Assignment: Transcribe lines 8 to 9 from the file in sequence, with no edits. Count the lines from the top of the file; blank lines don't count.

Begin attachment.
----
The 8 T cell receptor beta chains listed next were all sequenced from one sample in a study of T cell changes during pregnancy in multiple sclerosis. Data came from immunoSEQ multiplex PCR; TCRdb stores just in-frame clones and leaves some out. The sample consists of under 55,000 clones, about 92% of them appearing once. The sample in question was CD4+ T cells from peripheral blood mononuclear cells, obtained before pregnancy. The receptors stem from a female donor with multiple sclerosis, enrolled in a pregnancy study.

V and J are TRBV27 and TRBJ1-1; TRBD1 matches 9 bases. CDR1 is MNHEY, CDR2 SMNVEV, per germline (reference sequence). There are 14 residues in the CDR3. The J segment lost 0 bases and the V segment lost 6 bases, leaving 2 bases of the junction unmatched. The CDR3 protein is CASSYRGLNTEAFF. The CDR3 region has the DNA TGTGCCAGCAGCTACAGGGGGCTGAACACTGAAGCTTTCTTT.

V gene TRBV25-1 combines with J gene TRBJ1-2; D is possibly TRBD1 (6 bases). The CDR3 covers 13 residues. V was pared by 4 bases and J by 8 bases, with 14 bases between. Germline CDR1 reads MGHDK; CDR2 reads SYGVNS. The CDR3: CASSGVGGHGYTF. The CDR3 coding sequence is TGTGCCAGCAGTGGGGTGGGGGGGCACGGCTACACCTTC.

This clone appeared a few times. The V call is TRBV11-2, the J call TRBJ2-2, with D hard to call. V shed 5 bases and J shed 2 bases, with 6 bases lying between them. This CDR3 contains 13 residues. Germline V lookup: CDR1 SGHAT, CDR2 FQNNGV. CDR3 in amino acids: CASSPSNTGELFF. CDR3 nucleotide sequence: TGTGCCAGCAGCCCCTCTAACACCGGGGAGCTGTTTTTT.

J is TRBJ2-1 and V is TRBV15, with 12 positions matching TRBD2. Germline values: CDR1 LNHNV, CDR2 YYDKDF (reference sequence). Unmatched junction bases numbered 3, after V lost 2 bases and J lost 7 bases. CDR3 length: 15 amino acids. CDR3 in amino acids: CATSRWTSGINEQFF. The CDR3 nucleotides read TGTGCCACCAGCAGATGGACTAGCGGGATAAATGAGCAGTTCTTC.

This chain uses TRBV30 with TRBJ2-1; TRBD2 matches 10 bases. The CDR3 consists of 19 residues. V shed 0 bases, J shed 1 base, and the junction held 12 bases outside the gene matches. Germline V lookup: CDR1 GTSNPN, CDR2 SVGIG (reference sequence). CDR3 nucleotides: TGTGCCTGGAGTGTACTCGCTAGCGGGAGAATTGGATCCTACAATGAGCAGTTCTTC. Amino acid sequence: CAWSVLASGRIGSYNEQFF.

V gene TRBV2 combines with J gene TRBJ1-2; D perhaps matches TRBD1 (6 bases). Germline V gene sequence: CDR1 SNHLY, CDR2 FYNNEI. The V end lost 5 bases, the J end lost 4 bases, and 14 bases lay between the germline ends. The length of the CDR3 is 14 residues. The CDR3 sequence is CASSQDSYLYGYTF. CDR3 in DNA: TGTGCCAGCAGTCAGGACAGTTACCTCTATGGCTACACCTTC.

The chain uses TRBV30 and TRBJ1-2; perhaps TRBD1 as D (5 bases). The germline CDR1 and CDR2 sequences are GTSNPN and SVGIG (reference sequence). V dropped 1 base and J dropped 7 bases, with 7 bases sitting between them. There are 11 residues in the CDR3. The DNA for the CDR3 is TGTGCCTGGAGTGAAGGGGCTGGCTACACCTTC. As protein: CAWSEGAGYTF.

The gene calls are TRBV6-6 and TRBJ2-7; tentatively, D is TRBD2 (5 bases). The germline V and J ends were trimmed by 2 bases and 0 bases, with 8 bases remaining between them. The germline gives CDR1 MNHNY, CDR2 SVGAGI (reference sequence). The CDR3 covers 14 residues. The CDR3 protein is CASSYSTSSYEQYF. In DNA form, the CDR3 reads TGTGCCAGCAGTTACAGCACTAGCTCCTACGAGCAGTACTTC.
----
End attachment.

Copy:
The chain uses TRBV30 and TRBJ1-2; perhaps TRBD1 as D (5 bases). The germline CDR1 and CDR2 sequences are GTSNPN and SVGIG (reference sequence). V dropped 1 base and J dropped 7 bases, with 7 bases sitting between them. There are 11 residues in the CDR3. The DNA for the CDR3 is TGTGCCTGGAGTGAAGGGGCTGGCTACACCTTC. As protein: CAWSEGAGYTF.

The gene calls are TRBV6-6 and TRBJ2-7; tentatively, D is TRBD2 (5 bases). The germline V and J ends were trimmed by 2 bases and 0 bases, with 8 bases remaining between them. The germline gives CDR1 MNHNY, CDR2 SVGAGI (reference sequence). The CDR3 covers 14 residues. The CDR3 protein is CASSYSTSSYEQYF. In DNA form, the CDR3 reads TGTGCCAGCAGTTACAGCACTAGCTCCTACGAGCAGTACTTC.